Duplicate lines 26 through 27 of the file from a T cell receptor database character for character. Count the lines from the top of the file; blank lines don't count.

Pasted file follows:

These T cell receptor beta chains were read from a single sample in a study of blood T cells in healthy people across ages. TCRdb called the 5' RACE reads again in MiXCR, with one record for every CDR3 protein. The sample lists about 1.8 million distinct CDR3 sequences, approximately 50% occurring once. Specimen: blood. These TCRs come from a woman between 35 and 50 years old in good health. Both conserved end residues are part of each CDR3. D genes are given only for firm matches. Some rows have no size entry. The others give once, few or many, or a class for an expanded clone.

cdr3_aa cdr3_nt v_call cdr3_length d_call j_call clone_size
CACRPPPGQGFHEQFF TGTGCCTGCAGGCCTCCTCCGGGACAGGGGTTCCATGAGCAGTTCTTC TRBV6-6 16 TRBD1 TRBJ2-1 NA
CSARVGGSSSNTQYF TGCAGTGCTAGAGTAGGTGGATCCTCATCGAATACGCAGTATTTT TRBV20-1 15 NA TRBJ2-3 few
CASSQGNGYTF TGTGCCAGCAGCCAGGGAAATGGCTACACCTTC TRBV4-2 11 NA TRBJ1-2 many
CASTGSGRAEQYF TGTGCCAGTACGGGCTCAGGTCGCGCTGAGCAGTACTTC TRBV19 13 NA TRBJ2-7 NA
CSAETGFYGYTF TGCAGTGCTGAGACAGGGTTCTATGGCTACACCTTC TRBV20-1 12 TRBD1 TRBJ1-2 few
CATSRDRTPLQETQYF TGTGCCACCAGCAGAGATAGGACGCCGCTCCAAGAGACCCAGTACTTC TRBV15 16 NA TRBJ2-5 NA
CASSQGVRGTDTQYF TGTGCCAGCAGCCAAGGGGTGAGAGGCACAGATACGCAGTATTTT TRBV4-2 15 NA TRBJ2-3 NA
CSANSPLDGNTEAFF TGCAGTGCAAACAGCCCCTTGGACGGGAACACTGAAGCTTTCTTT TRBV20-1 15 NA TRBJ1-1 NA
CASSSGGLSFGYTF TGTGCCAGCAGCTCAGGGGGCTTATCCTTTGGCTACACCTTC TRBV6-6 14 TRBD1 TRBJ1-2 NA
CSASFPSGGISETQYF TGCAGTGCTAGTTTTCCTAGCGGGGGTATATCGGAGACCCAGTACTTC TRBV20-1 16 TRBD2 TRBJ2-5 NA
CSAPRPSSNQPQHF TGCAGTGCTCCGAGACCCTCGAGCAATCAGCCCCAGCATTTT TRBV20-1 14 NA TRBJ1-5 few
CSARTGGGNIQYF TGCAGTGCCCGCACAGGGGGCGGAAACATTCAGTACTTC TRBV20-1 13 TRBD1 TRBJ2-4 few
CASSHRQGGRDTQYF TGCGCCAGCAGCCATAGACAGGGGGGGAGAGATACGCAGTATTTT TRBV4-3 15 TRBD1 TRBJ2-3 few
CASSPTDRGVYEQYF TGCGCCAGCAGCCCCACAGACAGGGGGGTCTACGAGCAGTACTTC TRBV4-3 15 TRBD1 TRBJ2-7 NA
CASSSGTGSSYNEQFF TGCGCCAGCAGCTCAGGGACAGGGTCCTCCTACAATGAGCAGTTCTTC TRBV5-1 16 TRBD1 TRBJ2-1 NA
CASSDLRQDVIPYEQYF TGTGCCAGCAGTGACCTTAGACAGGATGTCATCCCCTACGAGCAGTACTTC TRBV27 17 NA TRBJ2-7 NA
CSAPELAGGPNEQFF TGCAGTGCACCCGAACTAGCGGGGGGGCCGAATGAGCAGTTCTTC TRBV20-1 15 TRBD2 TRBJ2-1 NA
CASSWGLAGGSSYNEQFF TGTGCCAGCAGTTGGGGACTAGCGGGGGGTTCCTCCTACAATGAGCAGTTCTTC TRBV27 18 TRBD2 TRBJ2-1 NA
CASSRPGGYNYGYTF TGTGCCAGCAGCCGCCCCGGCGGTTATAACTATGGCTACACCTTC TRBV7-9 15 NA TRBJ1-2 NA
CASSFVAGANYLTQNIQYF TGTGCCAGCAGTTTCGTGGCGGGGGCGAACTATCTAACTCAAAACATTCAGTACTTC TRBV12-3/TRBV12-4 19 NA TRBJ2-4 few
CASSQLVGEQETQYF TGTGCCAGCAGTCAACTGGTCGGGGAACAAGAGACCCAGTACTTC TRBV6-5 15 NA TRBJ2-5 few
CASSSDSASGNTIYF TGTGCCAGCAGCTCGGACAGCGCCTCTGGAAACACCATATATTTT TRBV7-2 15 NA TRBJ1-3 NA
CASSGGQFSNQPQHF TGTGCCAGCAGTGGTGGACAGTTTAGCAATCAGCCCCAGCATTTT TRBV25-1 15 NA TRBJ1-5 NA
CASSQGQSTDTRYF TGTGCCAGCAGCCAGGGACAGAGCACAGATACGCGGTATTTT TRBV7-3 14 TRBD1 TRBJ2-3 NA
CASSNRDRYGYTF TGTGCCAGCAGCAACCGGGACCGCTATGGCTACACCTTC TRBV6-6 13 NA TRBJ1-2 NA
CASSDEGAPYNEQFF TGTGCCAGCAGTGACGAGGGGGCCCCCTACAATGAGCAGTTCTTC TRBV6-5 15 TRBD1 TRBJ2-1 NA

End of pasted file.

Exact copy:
CASSQGQSTDTRYF TGTGCCAGCAGCCAGGGACAGAGCACAGATACGCGGTATTTT TRBV7-3 14 TRBD1 TRBJ2-3 NA
CASSNRDRYGYTF TGTGCCAGCAGCAACCGGGACCGCTATGGCTACACCTTC TRBV6-6 13 NA TRBJ1-2 NA